Go Down

Topic: Arduino as SPI slave (Read 7 times) previous topic - next topic

Nick Gammon

May 10, 2011, 12:02 am Last Edit: May 10, 2011, 12:04 am by Nick Gammon Reason: 1

... does the SCK continually send a pulse?

No it doesn't. See my logical analyzer data here:


However, it is important to note that SPI does not wait for any acknowledgement. So if you are the slave, and you are not processing the data, that's your bad luck. The master will keep sending it.

... or does this indicate the SPI is pumping data out were just not seeing it?

Sounds like it is doing just that.

Sounds like either you have not configured your end as a slave, you haven't pulled SS low, or your interrupt service routine is not firing for some reason (like interrupts disabled).


May 11, 2011, 10:47 pm Last Edit: May 11, 2011, 10:53 pm by nathanBomberHarris Reason: 1
Hello Nick/Rob

This is odd after studying the ARDUINO 2009 sckematic I copied the 1K resistor and LED L off the SCK PIN and did the same on my breadboard for PIN 11 boths pins flash away nicely!

I take it that this means SPI data must be traversing the connections but still no output on the seriasl monitor window????

Help! I feel its nearly there what I am I missing (PIN 10 to gnd)


Nick Gammon

Can we see the sketch for the receiving end?


Sure //note code added as suggested by Rob I tried with and without :) thank you for helping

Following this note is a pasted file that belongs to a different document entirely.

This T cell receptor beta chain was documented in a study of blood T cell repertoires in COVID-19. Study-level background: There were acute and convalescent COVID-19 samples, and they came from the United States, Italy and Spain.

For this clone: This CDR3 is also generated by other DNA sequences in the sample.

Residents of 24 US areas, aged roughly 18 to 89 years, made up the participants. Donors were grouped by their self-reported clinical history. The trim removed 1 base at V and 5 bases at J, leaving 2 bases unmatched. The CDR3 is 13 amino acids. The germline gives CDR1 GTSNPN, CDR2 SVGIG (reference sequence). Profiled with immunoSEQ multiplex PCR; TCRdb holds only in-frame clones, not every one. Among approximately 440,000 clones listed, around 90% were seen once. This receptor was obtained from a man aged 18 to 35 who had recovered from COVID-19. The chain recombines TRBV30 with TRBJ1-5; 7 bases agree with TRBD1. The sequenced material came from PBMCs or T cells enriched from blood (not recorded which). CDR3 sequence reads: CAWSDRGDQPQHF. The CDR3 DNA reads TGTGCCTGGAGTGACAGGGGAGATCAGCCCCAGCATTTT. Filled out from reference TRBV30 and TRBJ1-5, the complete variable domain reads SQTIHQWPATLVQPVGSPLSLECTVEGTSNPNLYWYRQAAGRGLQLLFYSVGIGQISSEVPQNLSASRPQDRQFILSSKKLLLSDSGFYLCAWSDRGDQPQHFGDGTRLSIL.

// Written by Nick Gammon
// February 2011

#include "pins_arduino.h"

char buf [100];
volatile byte pos;
volatile boolean process_it;

void setup (void)
  Serial.begin (9600);   // debugging

  // have to send on master in, *slave out*
  //pinMode(MISO, OUTPUT);
  // turn on SPI in slave mode
  SPCR |= _BV(SPE);
  // get ready for an interrupt
  pos = 0;   // buffer empty
  process_it = false;

  // now turn on interrupts
  SPCR |= _BV(SPIE);

}  // end of setup

// SPI interrupt routine
ISR (SPI_STC_vect)
byte c = SPDR;  // grab byte from SPI Data Register
  // add to buffer if room
  if (pos < sizeof buf)
    buf [pos++] = c;
    // example: newline means time to process buffer
    if (c == '\n')
      process_it = true;
    }  // end of room available
}  // end of interrupt routine SPI_STC_vect

// main loop - wait for flag set in interrupt routine
void loop (void)
  if (process_it)
    buf [pos] = 0; 
    for (int i = 0; i < 100; i++)// Code added on suggestion Rob
    Serial.println (buf[0],HEX); // Code added on suggestion Rob
    pos = 0;
    process_it = false;
    }  // end of flag set
}  // end of loop

Nick Gammon

It helps to use the [ code ] tags (hit the # button above the post).

Anyway, you won't see anything if process_it is not true, and that hinges on getting a newline. Does the device send one?

For debugging you could change it to something like this to see if the buffer is filling up:

Code: [Select]
void loop (void)

  // debugging 
  if (pos > 20)
   for (int i = 0; i < pos; i++)
      Serial.println (buf[i], HEX);
      pos = 0;
}  // end of loop

Go Up